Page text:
The current object of my ire is an editorial published in the Journal to accompany the asthma study. It was written by an anthropologist named Danial Moerman who completely misreads the study, the meaning of placebo, and what a disease actually is. He first fails to understand that there were actually four interventions: "They found that three of the interventions, active albuterol, sham albuterol, and sham acupuncture, were all equally effective in controlling asthma symptoms, as judged by patient-reported improvement. ... The fourth intervention was "no treatment," in which patients were told to wait for several hours and then return home. Waiting had no effect on either subjective asthma symptoms or lung function.

Perhaps I misread the results and the graphs, but it appears to me that the "do nothing" group did in fact report feeling better, just not as much as the other groups. The importance of this lies in the fact that part of the placebo phenomenon is simply being cared for or enrolled in the study (in this case it also involved repeated lung function testing). If this were subtracted out in some way, we might find a much less significant effect. But we are still speaking of "subjective" improvement, an important factor, but not one nearly as important as being able to breathe better.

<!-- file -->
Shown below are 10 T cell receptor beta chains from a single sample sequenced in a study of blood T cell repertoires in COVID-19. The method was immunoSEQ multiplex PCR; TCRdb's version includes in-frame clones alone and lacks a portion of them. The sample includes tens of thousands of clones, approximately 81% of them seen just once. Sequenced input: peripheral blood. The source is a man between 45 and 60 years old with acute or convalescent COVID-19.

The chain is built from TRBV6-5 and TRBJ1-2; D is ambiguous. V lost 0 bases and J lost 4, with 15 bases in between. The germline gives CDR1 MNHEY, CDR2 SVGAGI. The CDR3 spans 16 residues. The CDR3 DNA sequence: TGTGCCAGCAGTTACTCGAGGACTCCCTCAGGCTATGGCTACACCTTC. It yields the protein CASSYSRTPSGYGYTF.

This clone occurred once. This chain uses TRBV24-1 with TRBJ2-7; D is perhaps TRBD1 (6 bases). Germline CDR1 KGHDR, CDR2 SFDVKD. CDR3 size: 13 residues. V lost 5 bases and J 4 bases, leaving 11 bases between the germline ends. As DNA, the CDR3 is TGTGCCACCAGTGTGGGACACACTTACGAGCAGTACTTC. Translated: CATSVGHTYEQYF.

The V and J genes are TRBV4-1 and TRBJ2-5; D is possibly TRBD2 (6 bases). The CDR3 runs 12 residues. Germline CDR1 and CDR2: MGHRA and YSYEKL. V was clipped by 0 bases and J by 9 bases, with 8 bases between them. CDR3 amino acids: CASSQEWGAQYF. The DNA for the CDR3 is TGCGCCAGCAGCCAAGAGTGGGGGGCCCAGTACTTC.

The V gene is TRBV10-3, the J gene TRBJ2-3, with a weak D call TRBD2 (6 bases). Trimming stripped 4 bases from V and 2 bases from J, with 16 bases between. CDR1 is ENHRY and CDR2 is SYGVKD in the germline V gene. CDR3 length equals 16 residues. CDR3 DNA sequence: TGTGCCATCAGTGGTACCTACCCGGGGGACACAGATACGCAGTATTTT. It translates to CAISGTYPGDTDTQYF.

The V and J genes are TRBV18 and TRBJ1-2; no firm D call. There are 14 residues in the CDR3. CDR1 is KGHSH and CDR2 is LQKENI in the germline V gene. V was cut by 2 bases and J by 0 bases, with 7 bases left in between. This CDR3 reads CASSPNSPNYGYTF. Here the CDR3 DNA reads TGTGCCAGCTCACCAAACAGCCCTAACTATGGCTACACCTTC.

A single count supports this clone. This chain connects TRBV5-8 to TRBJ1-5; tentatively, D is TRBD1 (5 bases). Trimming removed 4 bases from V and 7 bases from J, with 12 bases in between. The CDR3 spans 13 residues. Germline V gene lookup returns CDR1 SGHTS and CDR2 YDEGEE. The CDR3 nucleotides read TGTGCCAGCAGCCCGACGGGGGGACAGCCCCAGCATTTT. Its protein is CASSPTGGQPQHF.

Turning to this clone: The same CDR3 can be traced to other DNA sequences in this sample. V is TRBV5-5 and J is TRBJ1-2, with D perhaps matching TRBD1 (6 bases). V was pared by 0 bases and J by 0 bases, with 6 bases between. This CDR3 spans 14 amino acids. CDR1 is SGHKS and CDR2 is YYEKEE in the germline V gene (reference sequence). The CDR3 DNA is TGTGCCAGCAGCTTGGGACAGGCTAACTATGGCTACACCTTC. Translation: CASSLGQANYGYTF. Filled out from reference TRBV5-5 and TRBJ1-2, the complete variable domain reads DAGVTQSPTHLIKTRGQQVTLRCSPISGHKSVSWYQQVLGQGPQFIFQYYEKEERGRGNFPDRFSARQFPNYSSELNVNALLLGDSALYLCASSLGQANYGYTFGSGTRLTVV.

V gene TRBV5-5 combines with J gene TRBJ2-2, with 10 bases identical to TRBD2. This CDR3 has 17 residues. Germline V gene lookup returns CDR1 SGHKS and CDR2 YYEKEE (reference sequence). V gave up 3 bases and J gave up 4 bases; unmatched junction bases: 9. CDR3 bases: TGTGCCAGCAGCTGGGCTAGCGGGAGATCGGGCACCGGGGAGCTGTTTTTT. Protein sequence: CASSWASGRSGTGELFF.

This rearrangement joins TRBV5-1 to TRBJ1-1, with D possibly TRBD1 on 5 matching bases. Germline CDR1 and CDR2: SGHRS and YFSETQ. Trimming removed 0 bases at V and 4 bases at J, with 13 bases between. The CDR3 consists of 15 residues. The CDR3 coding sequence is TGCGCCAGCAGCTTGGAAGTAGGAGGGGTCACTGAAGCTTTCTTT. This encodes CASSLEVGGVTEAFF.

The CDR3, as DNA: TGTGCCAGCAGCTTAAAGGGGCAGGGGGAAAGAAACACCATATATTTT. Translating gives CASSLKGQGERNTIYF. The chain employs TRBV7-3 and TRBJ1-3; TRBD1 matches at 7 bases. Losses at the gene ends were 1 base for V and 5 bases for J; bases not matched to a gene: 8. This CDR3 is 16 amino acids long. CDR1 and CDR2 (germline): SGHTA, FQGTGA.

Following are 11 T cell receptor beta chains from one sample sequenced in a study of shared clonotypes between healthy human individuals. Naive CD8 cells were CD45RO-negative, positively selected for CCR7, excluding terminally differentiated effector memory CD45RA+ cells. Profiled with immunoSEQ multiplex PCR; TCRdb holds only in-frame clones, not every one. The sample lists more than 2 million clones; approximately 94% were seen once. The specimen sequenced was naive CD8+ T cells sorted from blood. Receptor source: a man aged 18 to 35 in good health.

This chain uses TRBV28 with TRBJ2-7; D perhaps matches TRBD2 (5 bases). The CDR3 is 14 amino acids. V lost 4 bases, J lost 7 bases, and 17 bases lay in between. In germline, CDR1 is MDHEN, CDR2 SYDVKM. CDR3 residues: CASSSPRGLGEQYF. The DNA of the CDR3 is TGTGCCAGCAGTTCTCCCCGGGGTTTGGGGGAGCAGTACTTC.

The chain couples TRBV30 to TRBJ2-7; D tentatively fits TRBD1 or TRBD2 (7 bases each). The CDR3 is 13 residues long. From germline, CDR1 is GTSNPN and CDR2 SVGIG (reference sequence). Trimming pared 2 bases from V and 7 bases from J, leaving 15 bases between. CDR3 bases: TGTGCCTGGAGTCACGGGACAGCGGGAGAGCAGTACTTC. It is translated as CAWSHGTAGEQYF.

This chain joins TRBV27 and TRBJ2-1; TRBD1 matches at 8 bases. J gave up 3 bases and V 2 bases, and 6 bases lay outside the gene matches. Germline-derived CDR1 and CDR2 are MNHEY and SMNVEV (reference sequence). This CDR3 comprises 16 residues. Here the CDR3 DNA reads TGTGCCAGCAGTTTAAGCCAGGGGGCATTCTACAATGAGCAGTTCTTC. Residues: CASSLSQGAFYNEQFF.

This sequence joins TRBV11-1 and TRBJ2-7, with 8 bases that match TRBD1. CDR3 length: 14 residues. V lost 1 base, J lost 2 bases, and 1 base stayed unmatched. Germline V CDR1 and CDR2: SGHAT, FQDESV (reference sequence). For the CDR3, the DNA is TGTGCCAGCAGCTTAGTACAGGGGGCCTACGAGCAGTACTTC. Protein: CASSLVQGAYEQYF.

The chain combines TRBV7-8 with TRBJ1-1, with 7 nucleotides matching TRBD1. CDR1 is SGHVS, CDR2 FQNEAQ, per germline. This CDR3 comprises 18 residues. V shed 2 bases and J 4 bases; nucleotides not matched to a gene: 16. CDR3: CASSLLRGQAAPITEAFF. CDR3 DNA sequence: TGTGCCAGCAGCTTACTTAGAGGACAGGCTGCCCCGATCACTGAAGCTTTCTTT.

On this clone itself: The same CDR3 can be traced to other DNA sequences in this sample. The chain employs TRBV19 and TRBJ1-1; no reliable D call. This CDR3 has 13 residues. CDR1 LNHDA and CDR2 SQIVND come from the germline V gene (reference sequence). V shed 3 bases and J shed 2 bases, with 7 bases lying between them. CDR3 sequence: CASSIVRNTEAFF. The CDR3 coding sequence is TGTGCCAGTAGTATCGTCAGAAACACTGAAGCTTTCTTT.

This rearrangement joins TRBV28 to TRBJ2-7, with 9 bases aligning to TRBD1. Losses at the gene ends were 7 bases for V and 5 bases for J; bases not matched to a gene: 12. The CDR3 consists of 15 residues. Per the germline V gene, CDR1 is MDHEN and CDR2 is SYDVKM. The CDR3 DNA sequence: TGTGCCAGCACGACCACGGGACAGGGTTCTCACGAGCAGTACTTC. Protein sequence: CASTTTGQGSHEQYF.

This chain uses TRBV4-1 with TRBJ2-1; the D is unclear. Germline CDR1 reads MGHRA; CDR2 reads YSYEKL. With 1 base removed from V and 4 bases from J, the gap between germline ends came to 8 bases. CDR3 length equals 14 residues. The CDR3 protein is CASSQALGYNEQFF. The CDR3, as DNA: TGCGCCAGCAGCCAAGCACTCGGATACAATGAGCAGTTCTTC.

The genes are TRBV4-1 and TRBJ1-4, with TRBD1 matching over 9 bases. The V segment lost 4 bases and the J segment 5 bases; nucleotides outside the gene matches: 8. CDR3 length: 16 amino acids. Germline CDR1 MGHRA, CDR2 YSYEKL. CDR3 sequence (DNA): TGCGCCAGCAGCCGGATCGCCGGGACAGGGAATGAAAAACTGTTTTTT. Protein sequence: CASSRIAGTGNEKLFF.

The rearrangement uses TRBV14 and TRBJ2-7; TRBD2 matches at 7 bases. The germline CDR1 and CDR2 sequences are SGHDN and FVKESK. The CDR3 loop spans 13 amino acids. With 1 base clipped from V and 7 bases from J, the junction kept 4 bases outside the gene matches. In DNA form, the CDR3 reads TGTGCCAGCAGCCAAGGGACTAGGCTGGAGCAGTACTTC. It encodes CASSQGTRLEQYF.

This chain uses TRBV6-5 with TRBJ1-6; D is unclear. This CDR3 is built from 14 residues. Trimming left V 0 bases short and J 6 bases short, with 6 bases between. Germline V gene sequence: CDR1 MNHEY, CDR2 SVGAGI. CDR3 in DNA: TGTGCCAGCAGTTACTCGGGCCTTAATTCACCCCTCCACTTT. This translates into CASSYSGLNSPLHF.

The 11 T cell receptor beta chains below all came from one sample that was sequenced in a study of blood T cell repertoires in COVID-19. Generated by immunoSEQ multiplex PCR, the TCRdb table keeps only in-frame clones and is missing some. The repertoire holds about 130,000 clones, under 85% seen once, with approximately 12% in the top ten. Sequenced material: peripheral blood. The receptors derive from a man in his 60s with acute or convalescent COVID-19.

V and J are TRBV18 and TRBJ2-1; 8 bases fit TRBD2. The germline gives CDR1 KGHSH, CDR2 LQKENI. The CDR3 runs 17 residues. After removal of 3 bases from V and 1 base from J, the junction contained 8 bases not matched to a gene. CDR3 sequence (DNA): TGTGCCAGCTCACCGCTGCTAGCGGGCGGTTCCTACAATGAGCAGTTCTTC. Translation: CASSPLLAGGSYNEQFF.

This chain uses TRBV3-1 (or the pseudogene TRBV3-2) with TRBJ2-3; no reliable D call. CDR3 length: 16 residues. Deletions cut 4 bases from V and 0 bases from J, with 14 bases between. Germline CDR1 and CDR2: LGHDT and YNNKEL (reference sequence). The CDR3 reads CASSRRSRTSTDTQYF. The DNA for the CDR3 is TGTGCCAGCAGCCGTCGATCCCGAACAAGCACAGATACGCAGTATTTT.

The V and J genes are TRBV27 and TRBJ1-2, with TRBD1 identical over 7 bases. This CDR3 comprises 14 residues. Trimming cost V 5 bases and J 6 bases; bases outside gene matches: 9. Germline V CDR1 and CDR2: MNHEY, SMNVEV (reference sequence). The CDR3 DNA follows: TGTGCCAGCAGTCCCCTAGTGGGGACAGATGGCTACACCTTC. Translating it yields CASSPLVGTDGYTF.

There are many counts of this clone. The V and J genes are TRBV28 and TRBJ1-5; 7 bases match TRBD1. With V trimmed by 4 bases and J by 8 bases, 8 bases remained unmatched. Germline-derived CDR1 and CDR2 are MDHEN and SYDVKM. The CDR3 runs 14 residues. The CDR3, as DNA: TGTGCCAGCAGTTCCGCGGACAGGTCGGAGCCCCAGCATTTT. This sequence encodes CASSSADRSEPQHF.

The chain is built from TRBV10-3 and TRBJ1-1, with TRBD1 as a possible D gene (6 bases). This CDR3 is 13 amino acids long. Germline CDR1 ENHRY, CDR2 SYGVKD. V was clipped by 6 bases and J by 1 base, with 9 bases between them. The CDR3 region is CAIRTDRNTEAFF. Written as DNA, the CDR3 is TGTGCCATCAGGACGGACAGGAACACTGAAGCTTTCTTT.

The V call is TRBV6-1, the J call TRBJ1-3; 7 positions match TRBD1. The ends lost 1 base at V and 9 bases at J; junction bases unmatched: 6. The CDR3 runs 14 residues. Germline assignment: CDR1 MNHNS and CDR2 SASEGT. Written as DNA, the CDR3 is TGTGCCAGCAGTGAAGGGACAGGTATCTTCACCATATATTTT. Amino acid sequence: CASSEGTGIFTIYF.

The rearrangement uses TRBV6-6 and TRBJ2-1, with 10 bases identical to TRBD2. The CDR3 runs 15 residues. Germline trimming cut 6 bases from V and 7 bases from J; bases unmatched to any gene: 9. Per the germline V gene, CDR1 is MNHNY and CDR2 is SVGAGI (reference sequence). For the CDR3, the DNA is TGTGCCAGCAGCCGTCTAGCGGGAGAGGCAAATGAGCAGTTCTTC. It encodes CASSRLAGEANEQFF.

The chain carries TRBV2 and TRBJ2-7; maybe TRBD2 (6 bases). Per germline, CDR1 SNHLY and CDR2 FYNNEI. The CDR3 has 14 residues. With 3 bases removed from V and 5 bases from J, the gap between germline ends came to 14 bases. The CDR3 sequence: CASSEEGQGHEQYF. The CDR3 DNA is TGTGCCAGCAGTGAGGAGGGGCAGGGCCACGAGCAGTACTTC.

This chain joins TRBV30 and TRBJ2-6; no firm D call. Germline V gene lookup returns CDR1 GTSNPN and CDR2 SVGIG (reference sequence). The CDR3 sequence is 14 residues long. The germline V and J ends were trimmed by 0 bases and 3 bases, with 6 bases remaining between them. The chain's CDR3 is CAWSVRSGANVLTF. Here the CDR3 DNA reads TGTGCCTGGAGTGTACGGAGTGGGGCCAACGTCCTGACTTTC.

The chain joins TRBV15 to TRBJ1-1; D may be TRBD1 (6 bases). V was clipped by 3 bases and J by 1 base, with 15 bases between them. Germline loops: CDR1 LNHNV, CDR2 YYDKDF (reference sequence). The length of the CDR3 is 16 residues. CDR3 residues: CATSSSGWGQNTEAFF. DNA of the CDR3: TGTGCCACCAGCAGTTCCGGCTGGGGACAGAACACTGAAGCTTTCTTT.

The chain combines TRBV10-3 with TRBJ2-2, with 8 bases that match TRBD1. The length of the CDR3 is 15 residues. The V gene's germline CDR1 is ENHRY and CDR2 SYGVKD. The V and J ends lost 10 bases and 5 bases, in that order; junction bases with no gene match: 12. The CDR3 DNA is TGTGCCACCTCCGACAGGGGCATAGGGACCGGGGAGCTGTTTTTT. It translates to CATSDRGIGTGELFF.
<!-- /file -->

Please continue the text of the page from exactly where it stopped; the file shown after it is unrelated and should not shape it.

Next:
Professor Moerman, perhaps being used to dealing with less concrete ideas, misses the importance of objective vs. subjective outcomes in medicine. Holding a cancer patient's hand can make them feel better, a lot better in the short term than chemotherapy. But it won't shrink a tumor. Moerman thinks we have it the wrong way 'round: "It is the subjective symptoms that brought these patients to medical care in the first place. They came because they were wheezing and felt suffocated, not because they had a reduced FEV1. The fact that they felt improved even when their FEV1 had not increased begs the question, What is the more important outcome in medicine: the objective or the subjective, the doctor's or the patient's perception? This distinction is important, since it should direct us as to when patient-centered versus doctor-directed care should take place."